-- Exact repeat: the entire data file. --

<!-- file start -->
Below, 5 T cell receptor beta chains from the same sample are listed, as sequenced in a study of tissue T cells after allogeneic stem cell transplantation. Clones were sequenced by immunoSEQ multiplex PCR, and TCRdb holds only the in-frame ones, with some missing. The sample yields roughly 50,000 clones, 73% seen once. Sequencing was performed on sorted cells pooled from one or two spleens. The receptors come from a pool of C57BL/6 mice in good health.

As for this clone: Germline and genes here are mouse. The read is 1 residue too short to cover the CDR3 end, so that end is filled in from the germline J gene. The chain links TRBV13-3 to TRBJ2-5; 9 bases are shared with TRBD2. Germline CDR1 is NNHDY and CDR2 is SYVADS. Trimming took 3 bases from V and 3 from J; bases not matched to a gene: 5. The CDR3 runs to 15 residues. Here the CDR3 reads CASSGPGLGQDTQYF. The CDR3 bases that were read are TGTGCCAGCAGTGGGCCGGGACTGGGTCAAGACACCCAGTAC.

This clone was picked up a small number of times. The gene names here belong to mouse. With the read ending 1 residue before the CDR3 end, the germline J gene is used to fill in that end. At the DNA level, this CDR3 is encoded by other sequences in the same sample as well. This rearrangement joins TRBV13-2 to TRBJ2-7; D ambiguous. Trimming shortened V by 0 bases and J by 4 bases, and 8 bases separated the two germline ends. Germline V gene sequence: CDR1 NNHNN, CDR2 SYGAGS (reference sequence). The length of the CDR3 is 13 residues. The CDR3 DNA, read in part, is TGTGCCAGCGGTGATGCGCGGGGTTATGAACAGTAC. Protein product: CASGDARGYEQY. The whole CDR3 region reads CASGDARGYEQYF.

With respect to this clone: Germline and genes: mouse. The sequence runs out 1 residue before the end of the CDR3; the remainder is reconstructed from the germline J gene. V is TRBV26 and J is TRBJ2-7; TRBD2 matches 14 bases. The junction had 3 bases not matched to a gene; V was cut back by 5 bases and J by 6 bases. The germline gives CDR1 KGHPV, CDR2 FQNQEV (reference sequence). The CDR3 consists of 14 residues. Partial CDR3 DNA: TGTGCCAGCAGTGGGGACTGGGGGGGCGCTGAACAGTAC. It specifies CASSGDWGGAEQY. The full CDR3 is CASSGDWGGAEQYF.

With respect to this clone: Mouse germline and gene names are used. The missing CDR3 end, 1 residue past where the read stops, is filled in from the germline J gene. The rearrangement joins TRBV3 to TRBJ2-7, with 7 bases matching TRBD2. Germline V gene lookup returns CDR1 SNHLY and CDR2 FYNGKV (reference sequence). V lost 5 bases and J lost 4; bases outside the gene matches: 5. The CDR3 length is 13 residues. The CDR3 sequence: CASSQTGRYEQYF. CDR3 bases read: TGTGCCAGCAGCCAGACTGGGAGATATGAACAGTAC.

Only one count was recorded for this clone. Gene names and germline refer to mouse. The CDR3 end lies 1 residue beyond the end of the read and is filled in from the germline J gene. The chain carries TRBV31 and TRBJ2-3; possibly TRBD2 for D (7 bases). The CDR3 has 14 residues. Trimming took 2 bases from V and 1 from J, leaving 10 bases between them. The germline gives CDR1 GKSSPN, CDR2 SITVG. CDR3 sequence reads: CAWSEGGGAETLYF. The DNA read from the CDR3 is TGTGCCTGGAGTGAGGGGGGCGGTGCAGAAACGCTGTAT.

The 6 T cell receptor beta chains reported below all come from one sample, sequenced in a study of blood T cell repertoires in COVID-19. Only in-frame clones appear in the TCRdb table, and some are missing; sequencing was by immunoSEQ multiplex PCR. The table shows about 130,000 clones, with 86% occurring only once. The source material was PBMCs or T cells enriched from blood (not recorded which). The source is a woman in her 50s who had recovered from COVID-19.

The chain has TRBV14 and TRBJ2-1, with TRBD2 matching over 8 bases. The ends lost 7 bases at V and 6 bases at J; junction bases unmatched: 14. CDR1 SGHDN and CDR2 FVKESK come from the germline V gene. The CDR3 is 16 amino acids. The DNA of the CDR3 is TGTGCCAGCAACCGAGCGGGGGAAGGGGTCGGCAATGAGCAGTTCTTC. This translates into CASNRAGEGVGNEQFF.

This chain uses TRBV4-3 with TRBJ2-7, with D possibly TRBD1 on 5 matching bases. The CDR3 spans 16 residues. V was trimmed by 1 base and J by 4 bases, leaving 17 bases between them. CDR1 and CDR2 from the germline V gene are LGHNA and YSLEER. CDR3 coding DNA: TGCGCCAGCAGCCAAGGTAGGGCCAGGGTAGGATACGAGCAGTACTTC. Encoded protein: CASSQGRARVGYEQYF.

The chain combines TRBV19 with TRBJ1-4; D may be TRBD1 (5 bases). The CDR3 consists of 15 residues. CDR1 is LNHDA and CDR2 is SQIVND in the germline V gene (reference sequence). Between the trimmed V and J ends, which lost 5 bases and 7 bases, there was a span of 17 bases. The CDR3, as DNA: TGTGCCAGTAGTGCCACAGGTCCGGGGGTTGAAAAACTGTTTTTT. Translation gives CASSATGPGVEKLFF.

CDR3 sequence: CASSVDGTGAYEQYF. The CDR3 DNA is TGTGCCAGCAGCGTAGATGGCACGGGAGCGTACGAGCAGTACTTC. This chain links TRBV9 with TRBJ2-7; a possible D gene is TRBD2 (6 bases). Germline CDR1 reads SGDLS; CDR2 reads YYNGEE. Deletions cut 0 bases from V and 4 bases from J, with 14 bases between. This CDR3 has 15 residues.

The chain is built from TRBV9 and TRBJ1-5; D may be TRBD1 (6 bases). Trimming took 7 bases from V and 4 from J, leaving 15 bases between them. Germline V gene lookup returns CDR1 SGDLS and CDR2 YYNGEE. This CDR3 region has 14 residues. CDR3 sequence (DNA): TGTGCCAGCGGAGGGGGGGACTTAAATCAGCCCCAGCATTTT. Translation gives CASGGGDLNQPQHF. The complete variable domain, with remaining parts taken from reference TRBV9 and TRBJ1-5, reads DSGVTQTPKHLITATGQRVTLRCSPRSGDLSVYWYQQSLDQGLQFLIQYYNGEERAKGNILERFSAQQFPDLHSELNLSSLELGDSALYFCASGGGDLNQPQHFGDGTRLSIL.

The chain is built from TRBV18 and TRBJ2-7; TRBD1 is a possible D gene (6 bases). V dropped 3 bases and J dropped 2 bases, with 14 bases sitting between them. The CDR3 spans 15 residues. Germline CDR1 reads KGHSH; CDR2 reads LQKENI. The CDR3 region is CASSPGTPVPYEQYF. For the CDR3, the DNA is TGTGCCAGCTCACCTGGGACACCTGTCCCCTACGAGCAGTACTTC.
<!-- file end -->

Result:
Below, 5 T cell receptor beta chains from the same sample are listed, as sequenced in a study of tissue T cells after allogeneic stem cell transplantation. Clones were sequenced by immunoSEQ multiplex PCR, and TCRdb holds only the in-frame ones, with some missing. The sample yields roughly 50,000 clones, 73% seen once. Sequencing was performed on sorted cells pooled from one or two spleens. The receptors come from a pool of C57BL/6 mice in good health.

As for this clone: Germline and genes here are mouse. The read is 1 residue too short to cover the CDR3 end, so that end is filled in from the germline J gene. The chain links TRBV13-3 to TRBJ2-5; 9 bases are shared with TRBD2. Germline CDR1 is NNHDY and CDR2 is SYVADS. Trimming took 3 bases from V and 3 from J; bases not matched to a gene: 5. The CDR3 runs to 15 residues. Here the CDR3 reads CASSGPGLGQDTQYF. The CDR3 bases that were read are TGTGCCAGCAGTGGGCCGGGACTGGGTCAAGACACCCAGTAC.

This clone was picked up a small number of times. The gene names here belong to mouse. With the read ending 1 residue before the CDR3 end, the germline J gene is used to fill in that end. At the DNA level, this CDR3 is encoded by other sequences in the same sample as well. This rearrangement joins TRBV13-2 to TRBJ2-7; D ambiguous. Trimming shortened V by 0 bases and J by 4 bases, and 8 bases separated the two germline ends. Germline V gene sequence: CDR1 NNHNN, CDR2 SYGAGS (reference sequence). The length of the CDR3 is 13 residues. The CDR3 DNA, read in part, is TGTGCCAGCGGTGATGCGCGGGGTTATGAACAGTAC. Protein product: CASGDARGYEQY. The whole CDR3 region reads CASGDARGYEQYF.

With respect to this clone: Germline and genes: mouse. The sequence runs out 1 residue before the end of the CDR3; the remainder is reconstructed from the germline J gene. V is TRBV26 and J is TRBJ2-7; TRBD2 matches 14 bases. The junction had 3 bases not matched to a gene; V was cut back by 5 bases and J by 6 bases. The germline gives CDR1 KGHPV, CDR2 FQNQEV (reference sequence). The CDR3 consists of 14 residues. Partial CDR3 DNA: TGTGCCAGCAGTGGGGACTGGGGGGGCGCTGAACAGTAC. It specifies CASSGDWGGAEQY. The full CDR3 is CASSGDWGGAEQYF.

With respect to this clone: Mouse germline and gene names are used. The missing CDR3 end, 1 residue past where the read stops, is filled in from the germline J gene. The rearrangement joins TRBV3 to TRBJ2-7, with 7 bases matching TRBD2. Germline V gene lookup returns CDR1 SNHLY and CDR2 FYNGKV (reference sequence). V lost 5 bases and J lost 4; bases outside the gene matches: 5. The CDR3 length is 13 residues. The CDR3 sequence: CASSQTGRYEQYF. CDR3 bases read: TGTGCCAGCAGCCAGACTGGGAGATATGAACAGTAC.

Only one count was recorded for this clone. Gene names and germline refer to mouse. The CDR3 end lies 1 residue beyond the end of the read and is filled in from the germline J gene. The chain carries TRBV31 and TRBJ2-3; possibly TRBD2 for D (7 bases). The CDR3 has 14 residues. Trimming took 2 bases from V and 1 from J, leaving 10 bases between them. The germline gives CDR1 GKSSPN, CDR2 SITVG. CDR3 sequence reads: CAWSEGGGAETLYF. The DNA read from the CDR3 is TGTGCCTGGAGTGAGGGGGGCGGTGCAGAAACGCTGTAT.

The 6 T cell receptor beta chains reported below all come from one sample, sequenced in a study of blood T cell repertoires in COVID-19. Only in-frame clones appear in the TCRdb table, and some are missing; sequencing was by immunoSEQ multiplex PCR. The table shows about 130,000 clones, with 86% occurring only once. The source material was PBMCs or T cells enriched from blood (not recorded which). The source is a woman in her 50s who had recovered from COVID-19.

The chain has TRBV14 and TRBJ2-1, with TRBD2 matching over 8 bases. The ends lost 7 bases at V and 6 bases at J; junction bases unmatched: 14. CDR1 SGHDN and CDR2 FVKESK come from the germline V gene. The CDR3 is 16 amino acids. The DNA of the CDR3 is TGTGCCAGCAACCGAGCGGGGGAAGGGGTCGGCAATGAGCAGTTCTTC. This translates into CASNRAGEGVGNEQFF.

This chain uses TRBV4-3 with TRBJ2-7, with D possibly TRBD1 on 5 matching bases. The CDR3 spans 16 residues. V was trimmed by 1 base and J by 4 bases, leaving 17 bases between them. CDR1 and CDR2 from the germline V gene are LGHNA and YSLEER. CDR3 coding DNA: TGCGCCAGCAGCCAAGGTAGGGCCAGGGTAGGATACGAGCAGTACTTC. Encoded protein: CASSQGRARVGYEQYF.

The chain combines TRBV19 with TRBJ1-4; D may be TRBD1 (5 bases). The CDR3 consists of 15 residues. CDR1 is LNHDA and CDR2 is SQIVND in the germline V gene (reference sequence). Between the trimmed V and J ends, which lost 5 bases and 7 bases, there was a span of 17 bases. The CDR3, as DNA: TGTGCCAGTAGTGCCACAGGTCCGGGGGTTGAAAAACTGTTTTTT. Translation gives CASSATGPGVEKLFF.

CDR3 sequence: CASSVDGTGAYEQYF. The CDR3 DNA is TGTGCCAGCAGCGTAGATGGCACGGGAGCGTACGAGCAGTACTTC. This chain links TRBV9 with TRBJ2-7; a possible D gene is TRBD2 (6 bases). Germline CDR1 reads SGDLS; CDR2 reads YYNGEE. Deletions cut 0 bases from V and 4 bases from J, with 14 bases between. This CDR3 has 15 residues.

The chain is built from TRBV9 and TRBJ1-5; D may be TRBD1 (6 bases). Trimming took 7 bases from V and 4 from J, leaving 15 bases between them. Germline V gene lookup returns CDR1 SGDLS and CDR2 YYNGEE. This CDR3 region has 14 residues. CDR3 sequence (DNA): TGTGCCAGCGGAGGGGGGGACTTAAATCAGCCCCAGCATTTT. Translation gives CASGGGDLNQPQHF. The complete variable domain, with remaining parts taken from reference TRBV9 and TRBJ1-5, reads DSGVTQTPKHLITATGQRVTLRCSPRSGDLSVYWYQQSLDQGLQFLIQYYNGEERAKGNILERFSAQQFPDLHSELNLSSLELGDSALYFCASGGGDLNQPQHFGDGTRLSIL.

The chain is built from TRBV18 and TRBJ2-7; TRBD1 is a possible D gene (6 bases). V dropped 3 bases and J dropped 2 bases, with 14 bases sitting between them. The CDR3 spans 15 residues. Germline CDR1 reads KGHSH; CDR2 reads LQKENI. The CDR3 region is CASSPGTPVPYEQYF. For the CDR3, the DNA is TGTGCCAGCTCACCTGGGACACCTGTCCCCTACGAGCAGTACTTC.